Derivatives traders and technology developers are only scratching the surface of where artificial intelligence and machine learning can take them, speakers said at a recent Futures Industry Association conference panel.
The problem, they said, isn't the amount of data that can be used in AI or machine learning; it's weeding through all the data to get to what traders need to know.
"There's a mountain of data," said Scott Hesse, lead data scientist at text analytics provider Amenity Analytics, New York, during the FIA panel in Chicago on Oct. 18. "You need to understand what the trader wants. You can't just throw paint against the wall and see what sticks. You need to get up to speed on trading data and make sure it can be modeled with precision testing, and then can implement the results. Machine learning is more than just an automated tool; it's where can it help."
Added William Dague, senior data scientist at Nasdaq Inc.'s machine intelligence innovation laboratory, New York: "We're at a point where we're still trying to figure out the language, getting the right data, getting it clean, having alternative content."
Mr. Dague said while alternative data — information not normally considered in finance — could ultimately be used to find hidden alpha in an investment, investors and traders need to know how to apply that data.
"You can train an algorithm to detail the kinds of cars that are parked at a Walmart," Mr. Dague said. "You can have algorithms that analyze voice and social media. But it has to be able to help someone understand the facts on the ground beyond just pricing, ways that data can help find that edge, that alpha."
"There's nothing worse for a trading firm than bad data," said Rob Creamer, president and CEO at Geneva Trading, Chicago, and the panel moderator. "We're still largely focused on good, clean market data. Now you're adding more layers, knowing what sources they're coming from."
However, the next 10 years will see many of those issues resolved as more developers and traders become better at understanding how to use the technology, said Cris Doloc, CEO at ALGOMEX LLC, a Naperville, Ill.-based firm that applies AI to precision medicine. "The next decade will be the decade of data," Mr. Doloc said. "What you have, what you need, how you use it will all be clearer."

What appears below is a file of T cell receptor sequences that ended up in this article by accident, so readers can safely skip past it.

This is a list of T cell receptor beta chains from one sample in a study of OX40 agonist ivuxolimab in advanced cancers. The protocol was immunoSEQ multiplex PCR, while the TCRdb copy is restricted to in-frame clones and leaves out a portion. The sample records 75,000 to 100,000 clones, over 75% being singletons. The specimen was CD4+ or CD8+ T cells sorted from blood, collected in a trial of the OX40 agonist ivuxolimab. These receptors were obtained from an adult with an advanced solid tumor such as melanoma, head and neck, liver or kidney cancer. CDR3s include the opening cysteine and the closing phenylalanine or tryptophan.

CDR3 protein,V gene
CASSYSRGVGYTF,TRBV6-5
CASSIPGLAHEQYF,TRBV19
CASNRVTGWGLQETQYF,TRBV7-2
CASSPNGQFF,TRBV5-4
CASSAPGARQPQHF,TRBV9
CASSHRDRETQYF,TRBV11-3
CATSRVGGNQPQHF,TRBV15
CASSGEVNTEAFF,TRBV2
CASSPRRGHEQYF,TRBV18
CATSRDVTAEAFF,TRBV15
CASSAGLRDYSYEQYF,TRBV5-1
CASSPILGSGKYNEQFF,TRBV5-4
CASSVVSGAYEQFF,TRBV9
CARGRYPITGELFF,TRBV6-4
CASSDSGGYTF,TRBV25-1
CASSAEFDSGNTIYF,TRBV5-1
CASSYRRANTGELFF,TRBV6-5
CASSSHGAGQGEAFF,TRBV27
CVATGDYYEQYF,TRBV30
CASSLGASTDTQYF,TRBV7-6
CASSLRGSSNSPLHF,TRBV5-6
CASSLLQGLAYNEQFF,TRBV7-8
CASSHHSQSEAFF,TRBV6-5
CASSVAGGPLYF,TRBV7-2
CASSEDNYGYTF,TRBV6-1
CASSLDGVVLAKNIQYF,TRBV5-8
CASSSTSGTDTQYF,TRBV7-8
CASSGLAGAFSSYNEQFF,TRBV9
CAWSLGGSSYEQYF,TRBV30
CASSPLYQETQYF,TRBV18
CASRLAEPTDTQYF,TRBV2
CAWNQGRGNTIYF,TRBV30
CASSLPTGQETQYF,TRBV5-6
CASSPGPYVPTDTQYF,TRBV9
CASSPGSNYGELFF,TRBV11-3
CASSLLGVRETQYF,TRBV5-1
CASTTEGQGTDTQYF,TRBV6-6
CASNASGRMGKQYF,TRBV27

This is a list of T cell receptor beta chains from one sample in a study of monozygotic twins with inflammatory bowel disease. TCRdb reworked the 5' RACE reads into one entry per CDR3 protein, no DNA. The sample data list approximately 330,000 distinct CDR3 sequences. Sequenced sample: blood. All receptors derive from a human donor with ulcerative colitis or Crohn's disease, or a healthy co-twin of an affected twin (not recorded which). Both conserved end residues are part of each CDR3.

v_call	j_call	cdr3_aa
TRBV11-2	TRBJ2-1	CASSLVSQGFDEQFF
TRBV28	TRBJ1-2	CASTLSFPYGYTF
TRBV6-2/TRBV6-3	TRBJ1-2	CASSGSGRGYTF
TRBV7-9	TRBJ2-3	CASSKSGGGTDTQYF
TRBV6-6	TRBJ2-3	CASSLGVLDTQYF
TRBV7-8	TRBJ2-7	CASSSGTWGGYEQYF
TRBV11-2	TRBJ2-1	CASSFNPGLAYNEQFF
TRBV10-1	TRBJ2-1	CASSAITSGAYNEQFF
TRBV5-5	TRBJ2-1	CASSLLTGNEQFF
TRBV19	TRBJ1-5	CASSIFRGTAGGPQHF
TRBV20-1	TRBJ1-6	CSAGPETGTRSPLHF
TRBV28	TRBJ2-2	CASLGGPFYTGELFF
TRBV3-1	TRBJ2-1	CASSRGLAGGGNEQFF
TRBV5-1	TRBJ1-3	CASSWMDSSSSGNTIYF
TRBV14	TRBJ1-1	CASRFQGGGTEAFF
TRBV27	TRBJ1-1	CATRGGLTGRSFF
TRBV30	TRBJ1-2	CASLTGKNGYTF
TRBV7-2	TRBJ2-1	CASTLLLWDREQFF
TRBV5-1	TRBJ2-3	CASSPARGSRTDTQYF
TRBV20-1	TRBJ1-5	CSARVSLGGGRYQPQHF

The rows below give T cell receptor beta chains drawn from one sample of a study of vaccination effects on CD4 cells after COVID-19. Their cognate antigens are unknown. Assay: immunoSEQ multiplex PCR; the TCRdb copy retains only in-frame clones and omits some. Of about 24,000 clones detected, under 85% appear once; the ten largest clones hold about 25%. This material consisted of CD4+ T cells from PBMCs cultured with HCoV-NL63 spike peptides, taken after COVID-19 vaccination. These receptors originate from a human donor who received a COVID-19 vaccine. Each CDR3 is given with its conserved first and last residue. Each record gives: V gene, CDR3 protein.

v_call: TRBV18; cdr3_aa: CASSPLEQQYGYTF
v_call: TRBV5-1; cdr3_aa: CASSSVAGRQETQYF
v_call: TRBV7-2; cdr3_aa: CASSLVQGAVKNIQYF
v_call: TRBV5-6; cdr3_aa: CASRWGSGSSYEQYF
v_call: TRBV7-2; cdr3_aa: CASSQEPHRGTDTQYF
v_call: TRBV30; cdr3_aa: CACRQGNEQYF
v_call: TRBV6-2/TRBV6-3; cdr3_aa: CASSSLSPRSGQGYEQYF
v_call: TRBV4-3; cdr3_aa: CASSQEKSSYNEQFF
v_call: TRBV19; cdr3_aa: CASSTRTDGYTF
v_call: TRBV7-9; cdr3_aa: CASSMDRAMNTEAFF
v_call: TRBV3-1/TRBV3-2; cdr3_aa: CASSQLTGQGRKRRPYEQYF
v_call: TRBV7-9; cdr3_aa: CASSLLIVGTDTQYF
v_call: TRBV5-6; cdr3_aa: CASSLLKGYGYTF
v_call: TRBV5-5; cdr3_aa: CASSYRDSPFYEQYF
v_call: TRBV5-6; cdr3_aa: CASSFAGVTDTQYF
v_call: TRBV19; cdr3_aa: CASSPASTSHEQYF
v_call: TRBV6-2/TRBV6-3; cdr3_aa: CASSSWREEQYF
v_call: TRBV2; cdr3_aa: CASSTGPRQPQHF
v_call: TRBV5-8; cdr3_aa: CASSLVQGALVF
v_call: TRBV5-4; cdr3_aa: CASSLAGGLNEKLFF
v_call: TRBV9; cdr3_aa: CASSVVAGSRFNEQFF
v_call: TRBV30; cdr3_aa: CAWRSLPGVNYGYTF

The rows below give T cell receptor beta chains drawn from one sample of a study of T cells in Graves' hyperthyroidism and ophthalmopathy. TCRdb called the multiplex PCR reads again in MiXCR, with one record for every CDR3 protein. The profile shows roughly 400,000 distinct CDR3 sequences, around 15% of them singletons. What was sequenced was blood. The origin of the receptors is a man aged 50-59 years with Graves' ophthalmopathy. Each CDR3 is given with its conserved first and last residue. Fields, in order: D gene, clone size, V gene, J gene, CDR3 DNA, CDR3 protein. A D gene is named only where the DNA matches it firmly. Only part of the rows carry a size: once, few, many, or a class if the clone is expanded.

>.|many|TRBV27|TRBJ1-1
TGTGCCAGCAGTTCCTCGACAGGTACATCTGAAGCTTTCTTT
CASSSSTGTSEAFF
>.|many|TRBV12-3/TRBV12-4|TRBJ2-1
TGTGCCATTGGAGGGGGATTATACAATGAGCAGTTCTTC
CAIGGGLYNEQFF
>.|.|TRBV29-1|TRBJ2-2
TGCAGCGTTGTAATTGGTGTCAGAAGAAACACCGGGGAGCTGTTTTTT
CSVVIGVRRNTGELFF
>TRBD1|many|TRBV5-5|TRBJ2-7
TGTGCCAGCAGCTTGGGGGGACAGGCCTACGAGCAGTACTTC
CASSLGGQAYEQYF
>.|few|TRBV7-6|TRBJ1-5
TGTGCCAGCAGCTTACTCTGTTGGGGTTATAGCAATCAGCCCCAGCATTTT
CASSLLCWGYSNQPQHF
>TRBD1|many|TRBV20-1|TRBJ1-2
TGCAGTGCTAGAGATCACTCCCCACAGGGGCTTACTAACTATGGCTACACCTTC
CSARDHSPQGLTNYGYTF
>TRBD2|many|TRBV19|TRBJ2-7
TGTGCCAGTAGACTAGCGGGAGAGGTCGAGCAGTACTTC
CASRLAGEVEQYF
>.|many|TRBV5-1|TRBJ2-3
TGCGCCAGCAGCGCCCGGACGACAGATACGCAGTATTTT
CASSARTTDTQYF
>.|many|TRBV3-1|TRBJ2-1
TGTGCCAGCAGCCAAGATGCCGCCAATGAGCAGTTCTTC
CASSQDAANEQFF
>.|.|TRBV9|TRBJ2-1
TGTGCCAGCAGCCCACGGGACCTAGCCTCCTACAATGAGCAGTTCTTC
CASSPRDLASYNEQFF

Similar to the early days of the internet when its application to a variety of tasks was not yet known, the application of AI and machine learning to derivatives is only being explored — more so by vendors than by the industry in general, Mr. Doloc said.
"The industry is far behind the vendors in what the vendors can offer and what the industry needs," Mr. Doloc said.
Added Nader Shwayhat, CEO at Green Key Technologies, a Chicago-based developer of voice-recognition technology. "The vendors are so far ahead of the industry, but 10 to 15 years from now, AI will be the norm."
In derivatives trading, the speakers said, there will always be a human element regardless of how much trading activity is taken on by algorithms and computers because people ultimately will be responsible for the actions taken in AI.
"Vendors that are creating ways to replace humans in trading decisions are trying to solve a problem that doesn't exist," said Luca Lin, partner, Domeyard LP, a Boston-based hedge fund focusing on high-frequency trading.
The future trading station, said Mr. Shwayhat, is "a human who's working with four, five, six machine-assisted data distributors. But there will still have to be a human making the decisions."
But Mr. Doloc said that future AI applications will be out of the control of traders and vendors. That's because out of the three steps of AI development — automation, innovation and discovery — the third step is the one where people don't control the outcome.
"We're still struggling with the automation ... and what to use the automation for," Mr. Doloc said. "The discovery is finding new uses for automation beyond that, and with AI, that we may not control."